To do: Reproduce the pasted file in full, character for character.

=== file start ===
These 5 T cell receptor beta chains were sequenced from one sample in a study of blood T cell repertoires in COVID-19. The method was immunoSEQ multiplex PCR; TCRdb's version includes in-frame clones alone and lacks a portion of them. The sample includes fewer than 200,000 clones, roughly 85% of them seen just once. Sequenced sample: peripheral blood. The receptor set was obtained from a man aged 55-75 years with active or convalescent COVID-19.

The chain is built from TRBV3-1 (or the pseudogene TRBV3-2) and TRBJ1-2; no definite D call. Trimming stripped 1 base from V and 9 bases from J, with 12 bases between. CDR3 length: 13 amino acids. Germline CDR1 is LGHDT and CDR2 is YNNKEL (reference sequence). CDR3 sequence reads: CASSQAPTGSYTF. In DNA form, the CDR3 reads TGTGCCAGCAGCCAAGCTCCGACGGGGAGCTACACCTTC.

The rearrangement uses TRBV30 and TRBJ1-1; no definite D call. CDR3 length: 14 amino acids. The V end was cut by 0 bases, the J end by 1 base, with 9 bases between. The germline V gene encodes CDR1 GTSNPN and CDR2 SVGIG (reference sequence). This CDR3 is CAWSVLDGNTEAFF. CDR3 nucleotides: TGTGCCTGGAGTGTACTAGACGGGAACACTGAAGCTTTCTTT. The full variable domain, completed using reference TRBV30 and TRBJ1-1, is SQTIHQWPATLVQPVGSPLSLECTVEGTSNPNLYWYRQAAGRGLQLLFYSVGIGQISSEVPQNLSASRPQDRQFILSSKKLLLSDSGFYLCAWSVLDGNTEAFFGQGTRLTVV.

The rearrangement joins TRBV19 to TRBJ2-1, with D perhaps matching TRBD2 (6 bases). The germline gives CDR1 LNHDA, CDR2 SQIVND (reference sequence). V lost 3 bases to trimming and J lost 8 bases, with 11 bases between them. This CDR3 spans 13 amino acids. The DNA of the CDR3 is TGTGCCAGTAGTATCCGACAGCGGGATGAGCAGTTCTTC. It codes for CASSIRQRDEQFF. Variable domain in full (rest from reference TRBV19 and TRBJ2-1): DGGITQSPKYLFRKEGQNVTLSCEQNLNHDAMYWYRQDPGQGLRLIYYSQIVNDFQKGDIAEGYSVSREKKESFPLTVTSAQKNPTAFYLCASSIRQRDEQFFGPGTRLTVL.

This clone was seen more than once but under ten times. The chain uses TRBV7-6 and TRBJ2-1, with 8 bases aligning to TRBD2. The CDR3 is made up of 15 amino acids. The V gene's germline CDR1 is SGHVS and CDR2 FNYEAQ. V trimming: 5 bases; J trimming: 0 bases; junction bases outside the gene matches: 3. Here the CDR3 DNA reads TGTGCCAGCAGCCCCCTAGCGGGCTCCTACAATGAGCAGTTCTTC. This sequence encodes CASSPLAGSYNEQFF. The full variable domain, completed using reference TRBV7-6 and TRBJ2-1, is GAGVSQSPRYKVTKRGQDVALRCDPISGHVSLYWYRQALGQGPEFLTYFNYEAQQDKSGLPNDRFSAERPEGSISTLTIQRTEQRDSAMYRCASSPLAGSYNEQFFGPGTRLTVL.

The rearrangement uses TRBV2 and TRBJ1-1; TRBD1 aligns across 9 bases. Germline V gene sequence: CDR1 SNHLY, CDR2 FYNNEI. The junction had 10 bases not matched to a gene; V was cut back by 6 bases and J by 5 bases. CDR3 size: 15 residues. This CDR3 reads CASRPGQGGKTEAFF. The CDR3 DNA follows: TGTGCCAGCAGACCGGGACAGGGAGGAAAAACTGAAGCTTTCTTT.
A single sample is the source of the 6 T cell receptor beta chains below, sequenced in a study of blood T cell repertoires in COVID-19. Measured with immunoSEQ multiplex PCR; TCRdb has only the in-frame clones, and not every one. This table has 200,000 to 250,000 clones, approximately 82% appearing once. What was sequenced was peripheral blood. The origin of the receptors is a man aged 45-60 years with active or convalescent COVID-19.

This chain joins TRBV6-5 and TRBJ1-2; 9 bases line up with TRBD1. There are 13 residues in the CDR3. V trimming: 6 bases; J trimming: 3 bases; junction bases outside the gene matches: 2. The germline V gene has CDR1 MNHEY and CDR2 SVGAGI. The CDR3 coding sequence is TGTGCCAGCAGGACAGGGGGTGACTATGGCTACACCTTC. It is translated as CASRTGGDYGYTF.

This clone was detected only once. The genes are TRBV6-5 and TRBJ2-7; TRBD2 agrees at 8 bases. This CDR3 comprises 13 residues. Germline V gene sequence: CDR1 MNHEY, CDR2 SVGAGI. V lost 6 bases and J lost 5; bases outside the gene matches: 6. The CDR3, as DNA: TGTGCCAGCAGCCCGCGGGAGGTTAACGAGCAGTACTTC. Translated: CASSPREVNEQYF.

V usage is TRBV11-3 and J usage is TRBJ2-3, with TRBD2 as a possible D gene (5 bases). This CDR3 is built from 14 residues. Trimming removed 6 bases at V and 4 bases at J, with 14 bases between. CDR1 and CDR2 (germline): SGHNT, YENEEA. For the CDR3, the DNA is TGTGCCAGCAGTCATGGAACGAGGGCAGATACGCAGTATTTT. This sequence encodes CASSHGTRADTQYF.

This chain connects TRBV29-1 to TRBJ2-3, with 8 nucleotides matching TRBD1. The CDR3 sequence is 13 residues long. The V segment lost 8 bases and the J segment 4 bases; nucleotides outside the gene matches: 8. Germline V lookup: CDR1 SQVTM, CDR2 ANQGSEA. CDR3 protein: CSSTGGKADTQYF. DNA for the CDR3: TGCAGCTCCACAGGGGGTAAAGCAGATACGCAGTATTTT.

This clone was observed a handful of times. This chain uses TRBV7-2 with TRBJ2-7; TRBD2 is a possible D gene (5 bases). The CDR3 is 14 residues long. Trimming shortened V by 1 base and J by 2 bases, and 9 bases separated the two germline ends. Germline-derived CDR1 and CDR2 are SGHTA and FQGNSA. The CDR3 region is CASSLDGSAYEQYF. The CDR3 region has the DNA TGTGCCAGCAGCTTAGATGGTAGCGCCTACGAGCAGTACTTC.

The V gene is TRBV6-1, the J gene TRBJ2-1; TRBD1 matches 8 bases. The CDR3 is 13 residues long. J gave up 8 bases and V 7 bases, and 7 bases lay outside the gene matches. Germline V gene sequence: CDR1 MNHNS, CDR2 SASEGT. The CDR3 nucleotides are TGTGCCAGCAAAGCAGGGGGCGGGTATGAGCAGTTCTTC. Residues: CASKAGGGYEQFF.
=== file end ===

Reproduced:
These 5 T cell receptor beta chains were sequenced from one sample in a study of blood T cell repertoires in COVID-19. The method was immunoSEQ multiplex PCR; TCRdb's version includes in-frame clones alone and lacks a portion of them. The sample includes fewer than 200,000 clones, roughly 85% of them seen just once. Sequenced sample: peripheral blood. The receptor set was obtained from a man aged 55-75 years with active or convalescent COVID-19.

The chain is built from TRBV3-1 (or the pseudogene TRBV3-2) and TRBJ1-2; no definite D call. Trimming stripped 1 base from V and 9 bases from J, with 12 bases between. CDR3 length: 13 amino acids. Germline CDR1 is LGHDT and CDR2 is YNNKEL (reference sequence). CDR3 sequence reads: CASSQAPTGSYTF. In DNA form, the CDR3 reads TGTGCCAGCAGCCAAGCTCCGACGGGGAGCTACACCTTC.

The rearrangement uses TRBV30 and TRBJ1-1; no definite D call. CDR3 length: 14 amino acids. The V end was cut by 0 bases, the J end by 1 base, with 9 bases between. The germline V gene encodes CDR1 GTSNPN and CDR2 SVGIG (reference sequence). This CDR3 is CAWSVLDGNTEAFF. CDR3 nucleotides: TGTGCCTGGAGTGTACTAGACGGGAACACTGAAGCTTTCTTT. The full variable domain, completed using reference TRBV30 and TRBJ1-1, is SQTIHQWPATLVQPVGSPLSLECTVEGTSNPNLYWYRQAAGRGLQLLFYSVGIGQISSEVPQNLSASRPQDRQFILSSKKLLLSDSGFYLCAWSVLDGNTEAFFGQGTRLTVV.

The rearrangement joins TRBV19 to TRBJ2-1, with D perhaps matching TRBD2 (6 bases). The germline gives CDR1 LNHDA, CDR2 SQIVND (reference sequence). V lost 3 bases to trimming and J lost 8 bases, with 11 bases between them. This CDR3 spans 13 amino acids. The DNA of the CDR3 is TGTGCCAGTAGTATCCGACAGCGGGATGAGCAGTTCTTC. It codes for CASSIRQRDEQFF. Variable domain in full (rest from reference TRBV19 and TRBJ2-1): DGGITQSPKYLFRKEGQNVTLSCEQNLNHDAMYWYRQDPGQGLRLIYYSQIVNDFQKGDIAEGYSVSREKKESFPLTVTSAQKNPTAFYLCASSIRQRDEQFFGPGTRLTVL.

This clone was seen more than once but under ten times. The chain uses TRBV7-6 and TRBJ2-1, with 8 bases aligning to TRBD2. The CDR3 is made up of 15 amino acids. The V gene's germline CDR1 is SGHVS and CDR2 FNYEAQ. V trimming: 5 bases; J trimming: 0 bases; junction bases outside the gene matches: 3. Here the CDR3 DNA reads TGTGCCAGCAGCCCCCTAGCGGGCTCCTACAATGAGCAGTTCTTC. This sequence encodes CASSPLAGSYNEQFF. The full variable domain, completed using reference TRBV7-6 and TRBJ2-1, is GAGVSQSPRYKVTKRGQDVALRCDPISGHVSLYWYRQALGQGPEFLTYFNYEAQQDKSGLPNDRFSAERPEGSISTLTIQRTEQRDSAMYRCASSPLAGSYNEQFFGPGTRLTVL.

The rearrangement uses TRBV2 and TRBJ1-1; TRBD1 aligns across 9 bases. Germline V gene sequence: CDR1 SNHLY, CDR2 FYNNEI. The junction had 10 bases not matched to a gene; V was cut back by 6 bases and J by 5 bases. CDR3 size: 15 residues. This CDR3 reads CASRPGQGGKTEAFF. The CDR3 DNA follows: TGTGCCAGCAGACCGGGACAGGGAGGAAAAACTGAAGCTTTCTTT.
A single sample is the source of the 6 T cell receptor beta chains below, sequenced in a study of blood T cell repertoires in COVID-19. Measured with immunoSEQ multiplex PCR; TCRdb has only the in-frame clones, and not every one. This table has 200,000 to 250,000 clones, approximately 82% appearing once. What was sequenced was peripheral blood. The origin of the receptors is a man aged 45-60 years with active or convalescent COVID-19.

This chain joins TRBV6-5 and TRBJ1-2; 9 bases line up with TRBD1. There are 13 residues in the CDR3. V trimming: 6 bases; J trimming: 3 bases; junction bases outside the gene matches: 2. The germline V gene has CDR1 MNHEY and CDR2 SVGAGI. The CDR3 coding sequence is TGTGCCAGCAGGACAGGGGGTGACTATGGCTACACCTTC. It is translated as CASRTGGDYGYTF.

This clone was detected only once. The genes are TRBV6-5 and TRBJ2-7; TRBD2 agrees at 8 bases. This CDR3 comprises 13 residues. Germline V gene sequence: CDR1 MNHEY, CDR2 SVGAGI. V lost 6 bases and J lost 5; bases outside the gene matches: 6. The CDR3, as DNA: TGTGCCAGCAGCCCGCGGGAGGTTAACGAGCAGTACTTC. Translated: CASSPREVNEQYF.

V usage is TRBV11-3 and J usage is TRBJ2-3, with TRBD2 as a possible D gene (5 bases). This CDR3 is built from 14 residues. Trimming removed 6 bases at V and 4 bases at J, with 14 bases between. CDR1 and CDR2 (germline): SGHNT, YENEEA. For the CDR3, the DNA is TGTGCCAGCAGTCATGGAACGAGGGCAGATACGCAGTATTTT. This sequence encodes CASSHGTRADTQYF.

This chain connects TRBV29-1 to TRBJ2-3, with 8 nucleotides matching TRBD1. The CDR3 sequence is 13 residues long. The V segment lost 8 bases and the J segment 4 bases; nucleotides outside the gene matches: 8. Germline V lookup: CDR1 SQVTM, CDR2 ANQGSEA. CDR3 protein: CSSTGGKADTQYF. DNA for the CDR3: TGCAGCTCCACAGGGGGTAAAGCAGATACGCAGTATTTT.

This clone was observed a handful of times. This chain uses TRBV7-2 with TRBJ2-7; TRBD2 is a possible D gene (5 bases). The CDR3 is 14 residues long. Trimming shortened V by 1 base and J by 2 bases, and 9 bases separated the two germline ends. Germline-derived CDR1 and CDR2 are SGHTA and FQGNSA. The CDR3 region is CASSLDGSAYEQYF. The CDR3 region has the DNA TGTGCCAGCAGCTTAGATGGTAGCGCCTACGAGCAGTACTTC.

The V gene is TRBV6-1, the J gene TRBJ2-1; TRBD1 matches 8 bases. The CDR3 is 13 residues long. J gave up 8 bases and V 7 bases, and 7 bases lay outside the gene matches. Germline V gene sequence: CDR1 MNHNS, CDR2 SASEGT. The CDR3 nucleotides are TGTGCCAGCAAAGCAGGGGGCGGGTATGAGCAGTTCTTC. Residues: CASKAGGGYEQFF.